Reading through some web postings, I note a tendency to define invasive species vaguely, a sort of know-one-when-I-see it vernacular. Akin to this laissez-faire definitional approach is the nigh unto gospel ‘resignational’ sigh that every plant is invasive somewhere so what is the problem. This resignation percolates into unexpected quarters, even rumored to infect the Nature Conservancy itself. Yesterday, we were told that there was no scientific evidence of invasiveness; today we are told that the non existent problem of yesteryear is far too big to be solved, and therefore logically we should continue as before, somewhat ostrich-like.
Difficult non linear problems, in the case of invasive species, a wicked inconvenience, need working definitions which are build by stakeholders finding common ground upon which to build consensus. As with making laws and sausage, the construction of common definitions is not a pretty sight and for some the resulting definition is too wide, to small, too unwieldy, to narrow, too inoperable, too controlled, too inaccurate; however it is something agreed upon which allows for a starting point in efforts to move forward together.
Executive Order 13112, for better or worse, currently, defines an invasive species as “an alien species whose introduction does or is likely to cause economic or environmental harm or harm to human health.” To clarify somewhat the term invasive species is further clarified and defined as “a species that is non-native to the ecosystem under consideration and whose introduction causes or is likely to cause economic or environmental harm or harm to human health.”( Invasive Species Definition Clarification and Guidance White Paper Submitted by the Definitions Subcommittee of the Invasive Species Advisory Committee (ISAC), Approved by ISAC April 27, 2006 )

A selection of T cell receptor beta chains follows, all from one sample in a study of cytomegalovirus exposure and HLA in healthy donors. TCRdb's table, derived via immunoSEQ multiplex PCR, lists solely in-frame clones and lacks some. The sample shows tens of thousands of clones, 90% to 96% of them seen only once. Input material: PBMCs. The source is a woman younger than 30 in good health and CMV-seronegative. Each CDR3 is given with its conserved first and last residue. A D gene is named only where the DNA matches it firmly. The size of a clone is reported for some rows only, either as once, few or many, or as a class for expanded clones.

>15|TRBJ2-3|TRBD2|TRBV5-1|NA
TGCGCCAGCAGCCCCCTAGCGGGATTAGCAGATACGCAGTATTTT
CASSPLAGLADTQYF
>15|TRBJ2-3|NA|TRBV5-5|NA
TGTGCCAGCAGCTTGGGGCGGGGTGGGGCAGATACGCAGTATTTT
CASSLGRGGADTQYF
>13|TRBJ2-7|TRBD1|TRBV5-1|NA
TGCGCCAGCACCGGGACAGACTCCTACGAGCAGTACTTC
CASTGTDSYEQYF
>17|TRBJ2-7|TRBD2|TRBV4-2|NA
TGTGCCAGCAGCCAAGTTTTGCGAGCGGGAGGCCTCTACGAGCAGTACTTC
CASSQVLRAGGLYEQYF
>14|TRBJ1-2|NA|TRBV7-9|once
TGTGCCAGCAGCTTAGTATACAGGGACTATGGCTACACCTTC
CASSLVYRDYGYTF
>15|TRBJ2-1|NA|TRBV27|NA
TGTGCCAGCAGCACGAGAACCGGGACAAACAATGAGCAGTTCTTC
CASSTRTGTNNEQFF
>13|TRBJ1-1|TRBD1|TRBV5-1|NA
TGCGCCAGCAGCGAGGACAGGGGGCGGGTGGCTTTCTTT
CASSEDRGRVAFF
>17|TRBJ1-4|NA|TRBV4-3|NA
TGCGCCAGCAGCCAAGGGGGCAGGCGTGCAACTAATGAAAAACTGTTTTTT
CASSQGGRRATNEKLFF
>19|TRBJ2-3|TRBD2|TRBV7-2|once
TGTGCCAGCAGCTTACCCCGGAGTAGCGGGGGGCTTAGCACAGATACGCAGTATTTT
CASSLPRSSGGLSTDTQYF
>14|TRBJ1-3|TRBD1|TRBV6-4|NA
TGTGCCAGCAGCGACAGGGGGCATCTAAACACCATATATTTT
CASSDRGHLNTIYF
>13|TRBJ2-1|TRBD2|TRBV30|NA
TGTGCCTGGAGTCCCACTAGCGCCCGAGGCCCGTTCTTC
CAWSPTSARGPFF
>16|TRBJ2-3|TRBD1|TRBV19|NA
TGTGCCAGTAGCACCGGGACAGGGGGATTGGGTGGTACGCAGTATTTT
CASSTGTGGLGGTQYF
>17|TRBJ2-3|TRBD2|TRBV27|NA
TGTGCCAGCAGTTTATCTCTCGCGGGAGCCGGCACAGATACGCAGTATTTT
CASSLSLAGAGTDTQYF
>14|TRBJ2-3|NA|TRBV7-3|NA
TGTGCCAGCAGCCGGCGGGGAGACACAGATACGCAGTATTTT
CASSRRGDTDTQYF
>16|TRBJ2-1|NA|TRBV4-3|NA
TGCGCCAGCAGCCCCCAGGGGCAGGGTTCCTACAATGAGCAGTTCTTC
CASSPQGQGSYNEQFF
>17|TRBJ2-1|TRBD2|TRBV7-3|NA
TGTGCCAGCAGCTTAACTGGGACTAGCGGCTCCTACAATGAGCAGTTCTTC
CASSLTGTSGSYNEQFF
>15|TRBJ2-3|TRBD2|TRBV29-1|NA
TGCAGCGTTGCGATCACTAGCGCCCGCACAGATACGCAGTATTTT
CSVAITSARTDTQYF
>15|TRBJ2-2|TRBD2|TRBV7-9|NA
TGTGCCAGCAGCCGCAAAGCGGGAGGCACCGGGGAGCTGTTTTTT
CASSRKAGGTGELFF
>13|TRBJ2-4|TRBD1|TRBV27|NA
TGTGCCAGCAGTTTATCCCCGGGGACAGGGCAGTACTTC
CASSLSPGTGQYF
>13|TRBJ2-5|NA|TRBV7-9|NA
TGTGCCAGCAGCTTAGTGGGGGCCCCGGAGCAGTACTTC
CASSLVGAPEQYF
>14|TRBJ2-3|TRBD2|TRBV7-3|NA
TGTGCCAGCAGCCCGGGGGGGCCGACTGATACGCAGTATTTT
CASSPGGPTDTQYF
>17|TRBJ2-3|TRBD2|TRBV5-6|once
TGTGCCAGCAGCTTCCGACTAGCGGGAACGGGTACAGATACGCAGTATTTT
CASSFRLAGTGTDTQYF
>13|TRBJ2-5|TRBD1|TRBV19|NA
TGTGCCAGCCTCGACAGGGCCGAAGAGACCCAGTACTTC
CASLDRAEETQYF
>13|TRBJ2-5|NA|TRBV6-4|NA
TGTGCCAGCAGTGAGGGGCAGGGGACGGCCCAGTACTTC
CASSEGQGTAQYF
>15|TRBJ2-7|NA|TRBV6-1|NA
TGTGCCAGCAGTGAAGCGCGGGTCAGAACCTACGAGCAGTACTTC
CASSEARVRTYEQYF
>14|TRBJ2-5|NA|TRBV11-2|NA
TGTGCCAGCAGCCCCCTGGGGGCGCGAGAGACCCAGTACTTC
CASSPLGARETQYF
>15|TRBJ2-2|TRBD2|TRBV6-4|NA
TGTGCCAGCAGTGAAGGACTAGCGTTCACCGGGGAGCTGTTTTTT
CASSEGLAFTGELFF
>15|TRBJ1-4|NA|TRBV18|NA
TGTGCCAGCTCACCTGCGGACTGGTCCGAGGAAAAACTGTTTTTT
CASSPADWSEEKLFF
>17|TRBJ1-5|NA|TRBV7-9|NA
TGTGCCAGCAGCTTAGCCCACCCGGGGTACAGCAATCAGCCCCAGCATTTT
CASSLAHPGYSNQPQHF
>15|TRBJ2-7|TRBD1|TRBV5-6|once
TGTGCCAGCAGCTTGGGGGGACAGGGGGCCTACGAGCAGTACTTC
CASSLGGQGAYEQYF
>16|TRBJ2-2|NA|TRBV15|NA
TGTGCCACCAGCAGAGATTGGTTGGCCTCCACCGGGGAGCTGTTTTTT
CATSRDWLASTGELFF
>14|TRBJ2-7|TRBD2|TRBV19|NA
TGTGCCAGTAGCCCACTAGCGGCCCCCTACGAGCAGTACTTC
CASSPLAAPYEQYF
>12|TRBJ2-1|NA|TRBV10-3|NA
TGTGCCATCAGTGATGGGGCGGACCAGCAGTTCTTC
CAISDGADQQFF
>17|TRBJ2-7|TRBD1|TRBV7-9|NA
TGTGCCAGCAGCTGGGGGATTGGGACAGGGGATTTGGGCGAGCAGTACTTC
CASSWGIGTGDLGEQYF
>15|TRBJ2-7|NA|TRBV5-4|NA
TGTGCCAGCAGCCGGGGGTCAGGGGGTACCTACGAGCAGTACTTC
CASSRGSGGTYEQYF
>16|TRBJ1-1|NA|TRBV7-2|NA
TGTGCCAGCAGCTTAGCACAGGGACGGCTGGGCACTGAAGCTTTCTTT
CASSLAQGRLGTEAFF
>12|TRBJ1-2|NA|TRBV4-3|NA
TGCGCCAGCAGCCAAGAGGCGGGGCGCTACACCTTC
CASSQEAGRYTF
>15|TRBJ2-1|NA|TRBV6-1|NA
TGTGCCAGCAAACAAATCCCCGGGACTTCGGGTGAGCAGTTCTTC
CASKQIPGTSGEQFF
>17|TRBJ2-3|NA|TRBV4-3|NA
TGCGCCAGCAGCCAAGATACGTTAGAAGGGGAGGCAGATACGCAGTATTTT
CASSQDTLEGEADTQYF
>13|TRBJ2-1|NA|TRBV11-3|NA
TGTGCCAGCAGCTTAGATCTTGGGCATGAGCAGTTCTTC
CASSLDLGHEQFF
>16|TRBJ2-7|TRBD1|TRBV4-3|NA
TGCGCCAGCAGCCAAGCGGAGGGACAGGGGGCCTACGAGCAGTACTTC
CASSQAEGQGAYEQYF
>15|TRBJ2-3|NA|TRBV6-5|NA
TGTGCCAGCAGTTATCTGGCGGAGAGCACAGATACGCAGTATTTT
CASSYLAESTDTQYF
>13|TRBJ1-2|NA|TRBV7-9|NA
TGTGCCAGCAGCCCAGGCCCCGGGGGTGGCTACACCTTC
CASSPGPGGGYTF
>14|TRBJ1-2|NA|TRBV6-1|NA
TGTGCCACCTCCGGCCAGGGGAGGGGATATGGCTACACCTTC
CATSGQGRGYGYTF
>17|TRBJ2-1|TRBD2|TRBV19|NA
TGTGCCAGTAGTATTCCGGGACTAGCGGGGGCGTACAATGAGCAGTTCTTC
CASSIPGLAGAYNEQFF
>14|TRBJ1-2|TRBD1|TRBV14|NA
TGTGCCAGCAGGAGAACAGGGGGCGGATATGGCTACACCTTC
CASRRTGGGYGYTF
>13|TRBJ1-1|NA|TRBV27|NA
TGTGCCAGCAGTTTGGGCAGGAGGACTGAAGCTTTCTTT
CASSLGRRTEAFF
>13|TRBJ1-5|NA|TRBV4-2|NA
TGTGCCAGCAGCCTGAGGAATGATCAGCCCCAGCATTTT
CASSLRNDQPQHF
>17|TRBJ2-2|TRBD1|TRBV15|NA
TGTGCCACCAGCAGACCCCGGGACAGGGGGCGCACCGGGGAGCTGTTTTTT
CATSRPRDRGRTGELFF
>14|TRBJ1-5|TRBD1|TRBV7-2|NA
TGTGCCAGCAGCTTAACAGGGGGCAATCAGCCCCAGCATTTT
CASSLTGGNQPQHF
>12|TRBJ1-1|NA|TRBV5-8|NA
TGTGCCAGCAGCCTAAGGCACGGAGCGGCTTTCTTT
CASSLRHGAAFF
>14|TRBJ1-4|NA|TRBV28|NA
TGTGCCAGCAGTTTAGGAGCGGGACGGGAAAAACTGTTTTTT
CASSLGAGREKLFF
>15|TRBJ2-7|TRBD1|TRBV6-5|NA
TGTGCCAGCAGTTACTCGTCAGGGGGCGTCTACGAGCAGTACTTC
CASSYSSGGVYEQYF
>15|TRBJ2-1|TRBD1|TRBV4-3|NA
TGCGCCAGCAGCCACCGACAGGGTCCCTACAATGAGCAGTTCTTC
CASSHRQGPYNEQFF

At the heart of the defintional challenge are the complications explained in the white paper “…concerning the concept of invasive species (arising) from differing human values and perspectives. Differing perceptions of the relative harm caused or benefit gained by a particular organism are influenced by different values and management goals. If invasive species did not cause harm, we would not be nearly as concerned. Perceptions of relative benefit and harm also may change as new knowledge is acquired, or as human values or management goals change.”
The definition white paper explores the seeming incongruous notion that white-tailed deer are not invasive species on the east coast of the United States, and more importantly why they are not form a definitional point of view. I of course think of them as a scourge when they eat all the sweet corn but that is a different posting. The paper discusses feral animals versus domesticated herds, opening the door for irate supporters of the rights of feral cat to infest natural areas and decimate the ecosystem rather like the activities of the humans which brought them in the first place.